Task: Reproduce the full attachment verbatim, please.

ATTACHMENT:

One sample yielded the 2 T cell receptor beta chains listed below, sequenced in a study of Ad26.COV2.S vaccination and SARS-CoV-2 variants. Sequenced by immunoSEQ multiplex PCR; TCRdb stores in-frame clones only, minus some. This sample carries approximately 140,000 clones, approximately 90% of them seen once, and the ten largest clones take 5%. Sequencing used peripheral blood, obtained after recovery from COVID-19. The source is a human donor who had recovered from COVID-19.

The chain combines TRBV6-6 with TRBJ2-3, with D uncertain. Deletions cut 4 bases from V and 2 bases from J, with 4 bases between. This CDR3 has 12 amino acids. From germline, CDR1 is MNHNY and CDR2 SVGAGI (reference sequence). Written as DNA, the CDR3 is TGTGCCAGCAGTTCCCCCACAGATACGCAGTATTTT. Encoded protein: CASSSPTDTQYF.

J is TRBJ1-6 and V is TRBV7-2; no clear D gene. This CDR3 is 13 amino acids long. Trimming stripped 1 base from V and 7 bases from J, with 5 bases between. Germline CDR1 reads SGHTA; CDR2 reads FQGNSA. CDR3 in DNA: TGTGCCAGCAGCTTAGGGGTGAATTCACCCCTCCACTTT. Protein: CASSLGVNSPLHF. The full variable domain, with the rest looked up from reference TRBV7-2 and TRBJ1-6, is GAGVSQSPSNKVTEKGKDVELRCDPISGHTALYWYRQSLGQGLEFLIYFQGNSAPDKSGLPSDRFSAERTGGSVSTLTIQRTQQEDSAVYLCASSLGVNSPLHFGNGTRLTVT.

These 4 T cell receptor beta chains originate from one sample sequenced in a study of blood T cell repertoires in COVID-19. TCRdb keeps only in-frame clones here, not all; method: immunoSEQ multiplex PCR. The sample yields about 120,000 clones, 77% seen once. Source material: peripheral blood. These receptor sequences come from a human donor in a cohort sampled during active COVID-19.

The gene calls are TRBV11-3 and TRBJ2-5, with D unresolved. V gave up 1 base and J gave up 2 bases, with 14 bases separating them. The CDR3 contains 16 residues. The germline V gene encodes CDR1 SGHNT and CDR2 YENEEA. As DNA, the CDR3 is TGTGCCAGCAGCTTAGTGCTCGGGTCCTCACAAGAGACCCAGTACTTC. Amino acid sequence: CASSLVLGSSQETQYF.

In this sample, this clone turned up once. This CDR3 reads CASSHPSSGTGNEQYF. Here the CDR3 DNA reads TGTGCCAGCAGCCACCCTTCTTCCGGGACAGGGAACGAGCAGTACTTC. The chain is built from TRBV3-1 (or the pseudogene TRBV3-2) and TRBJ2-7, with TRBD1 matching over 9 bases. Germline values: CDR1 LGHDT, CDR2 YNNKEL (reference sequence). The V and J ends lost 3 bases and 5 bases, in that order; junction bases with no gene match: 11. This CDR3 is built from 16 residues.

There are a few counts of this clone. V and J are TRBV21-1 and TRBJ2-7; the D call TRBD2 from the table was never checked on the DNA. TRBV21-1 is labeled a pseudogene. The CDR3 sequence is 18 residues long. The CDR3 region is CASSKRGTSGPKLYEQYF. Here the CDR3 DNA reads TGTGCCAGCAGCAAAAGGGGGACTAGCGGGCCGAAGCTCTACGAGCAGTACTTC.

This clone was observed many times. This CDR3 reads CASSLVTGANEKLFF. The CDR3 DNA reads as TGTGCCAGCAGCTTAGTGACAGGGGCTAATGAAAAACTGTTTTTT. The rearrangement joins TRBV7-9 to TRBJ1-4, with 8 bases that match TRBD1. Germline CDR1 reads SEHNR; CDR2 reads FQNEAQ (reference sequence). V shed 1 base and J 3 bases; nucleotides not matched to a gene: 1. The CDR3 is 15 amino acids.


One sample yielded the 2 T cell receptor beta chains listed below, sequenced in a study of Ad26.COV2.S vaccination and SARS-CoV-2 variants. Sequenced by immunoSEQ multiplex PCR; TCRdb stores in-frame clones only, minus some. This sample carries approximately 140,000 clones, approximately 90% of them seen once, and the ten largest clones take 5%. Sequencing used peripheral blood, obtained after recovery from COVID-19. The source is a human donor who had recovered from COVID-19.

The chain combines TRBV6-6 with TRBJ2-3, with D uncertain. Deletions cut 4 bases from V and 2 bases from J, with 4 bases between. This CDR3 has 12 amino acids. From germline, CDR1 is MNHNY and CDR2 SVGAGI (reference sequence). Written as DNA, the CDR3 is TGTGCCAGCAGTTCCCCCACAGATACGCAGTATTTT. Encoded protein: CASSSPTDTQYF.

J is TRBJ1-6 and V is TRBV7-2; no clear D gene. This CDR3 is 13 amino acids long. Trimming stripped 1 base from V and 7 bases from J, with 5 bases between. Germline CDR1 reads SGHTA; CDR2 reads FQGNSA. CDR3 in DNA: TGTGCCAGCAGCTTAGGGGTGAATTCACCCCTCCACTTT. Protein: CASSLGVNSPLHF. The full variable domain, with the rest looked up from reference TRBV7-2 and TRBJ1-6, is GAGVSQSPSNKVTEKGKDVELRCDPISGHTALYWYRQSLGQGLEFLIYFQGNSAPDKSGLPSDRFSAERTGGSVSTLTIQRTQQEDSAVYLCASSLGVNSPLHFGNGTRLTVT.

These 4 T cell receptor beta chains originate from one sample sequenced in a study of blood T cell repertoires in COVID-19. TCRdb keeps only in-frame clones here, not all; method: immunoSEQ multiplex PCR. The sample yields about 120,000 clones, 77% seen once. Source material: peripheral blood. These receptor sequences come from a human donor in a cohort sampled during active COVID-19.

The gene calls are TRBV11-3 and TRBJ2-5, with D unresolved. V gave up 1 base and J gave up 2 bases, with 14 bases separating them. The CDR3 contains 16 residues. The germline V gene encodes CDR1 SGHNT and CDR2 YENEEA. As DNA, the CDR3 is TGTGCCAGCAGCTTAGTGCTCGGGTCCTCACAAGAGACCCAGTACTTC. Amino acid sequence: CASSLVLGSSQETQYF.

In this sample, this clone turned up once. This CDR3 reads CASSHPSSGTGNEQYF. Here the CDR3 DNA reads TGTGCCAGCAGCCACCCTTCTTCCGGGACAGGGAACGAGCAGTACTTC. The chain is built from TRBV3-1 (or the pseudogene TRBV3-2) and TRBJ2-7, with TRBD1 matching over 9 bases. Germline values: CDR1 LGHDT, CDR2 YNNKEL (reference sequence). The V and J ends lost 3 bases and 5 bases, in that order; junction bases with no gene match: 11. This CDR3 is built from 16 residues.

There are a few counts of this clone. V and J are TRBV21-1 and TRBJ2-7; the D call TRBD2 from the table was never checked on the DNA. TRBV21-1 is labeled a pseudogene. The CDR3 sequence is 18 residues long. The CDR3 region is CASSKRGTSGPKLYEQYF. Here the CDR3 DNA reads TGTGCCAGCAGCAAAAGGGGGACTAGCGGGCCGAAGCTCTACGAGCAGTACTTC.

This clone was observed many times. This CDR3 reads CASSLVTGANEKLFF. The CDR3 DNA reads as TGTGCCAGCAGCTTAGTGACAGGGGCTAATGAAAAACTGTTTTTT. The rearrangement joins TRBV7-9 to TRBJ1-4, with 8 bases that match TRBD1. Germline CDR1 reads SEHNR; CDR2 reads FQNEAQ (reference sequence). V shed 1 base and J 3 bases; nucleotides not matched to a gene: 1. The CDR3 is 15 amino acids.